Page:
(Reuters) - Gold Miner Avocet plans to close down its business after selling off its last significant asset in Guinea, the London-listed miner said on Friday, crumbling under mounting debt.
Avocet, which had warned in October that it could be broken up while it was still in talks with its largest shareholder Elliott Management to restructure its debt, said it would pay creditors with whatever cash remained.
The West Africa focused miner has relied primarily on loans from Elliott since 2014 due to cash flow shortages resulting from a fall in gold prices and lower production at its Inata mine in Burkina Faso..
“Having considered all available options for the future of Avocet, the board has resolved that ... Avocet will be placed into a Members’ Voluntary Liquidation,” it said in a statement.
A Members’ Voluntary Liquidation is a process by which the value of the assets of a company are realized and distributed to the company’s creditors and members.
Avocet, which is also listed in Oslo, said Elliott, one of the world’s largest activist investors, has released it from all obligations under their various loan agreements. Elliott had a 13.51% stake in Avocet as of May 31, 2018 according to Refinitiv Eikon data.
The miner, which has been making losses on an operating basis since at least 2013, had total debt of $32.2 million as at June 30, 2018, it said last October, most of which has been due to Elliott since 2013.
Avocet’s gold mining and exploration business was historically located in South East Asia, but it moved to focus on West Africa after buying operations in Burkina Faso, Guinea and Mali.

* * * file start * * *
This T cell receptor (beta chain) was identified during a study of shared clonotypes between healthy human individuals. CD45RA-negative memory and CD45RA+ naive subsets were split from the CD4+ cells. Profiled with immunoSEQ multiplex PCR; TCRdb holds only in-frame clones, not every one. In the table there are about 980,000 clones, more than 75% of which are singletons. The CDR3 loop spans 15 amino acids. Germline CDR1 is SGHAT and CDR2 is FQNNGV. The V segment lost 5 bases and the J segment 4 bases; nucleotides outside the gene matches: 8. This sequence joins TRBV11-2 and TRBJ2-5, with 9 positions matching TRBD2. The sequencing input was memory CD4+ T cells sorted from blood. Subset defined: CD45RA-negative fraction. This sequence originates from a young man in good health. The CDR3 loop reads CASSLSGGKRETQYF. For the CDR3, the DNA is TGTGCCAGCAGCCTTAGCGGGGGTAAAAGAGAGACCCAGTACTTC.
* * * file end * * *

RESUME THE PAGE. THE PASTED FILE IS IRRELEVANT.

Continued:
It had recently relied on the success of its Tri-K project in Guinea but sold its interest in June for $21 million to Morocco’s Managem to repay loans. It said it had no other significant subsidiaries or other equity investments after the sale.
The company floated on the London Stock Exchange in 1996 and exited Burkina Faso in 2017.
The miner’s shares have been suspended since May, and at its last available closing price of 13.1 pence, was valued at 2.74 million pounds ($3.47 million) - a far cry from its peak value of 605 million pounds in 2011.
Last October, the company said that it had sufficient funds to operate for the next 12 months provided that the capital and interest on Elliott’s loan will not have to be paid in the period.
Avocet plans to put its proposals to a shareholder vote at a general meeting on July 18.
Reporting by Pushkala Aripaka and Noor Zainab Hussain in Bengaluru; Editing by Bernard Orr and Emelia Sithole-Matarise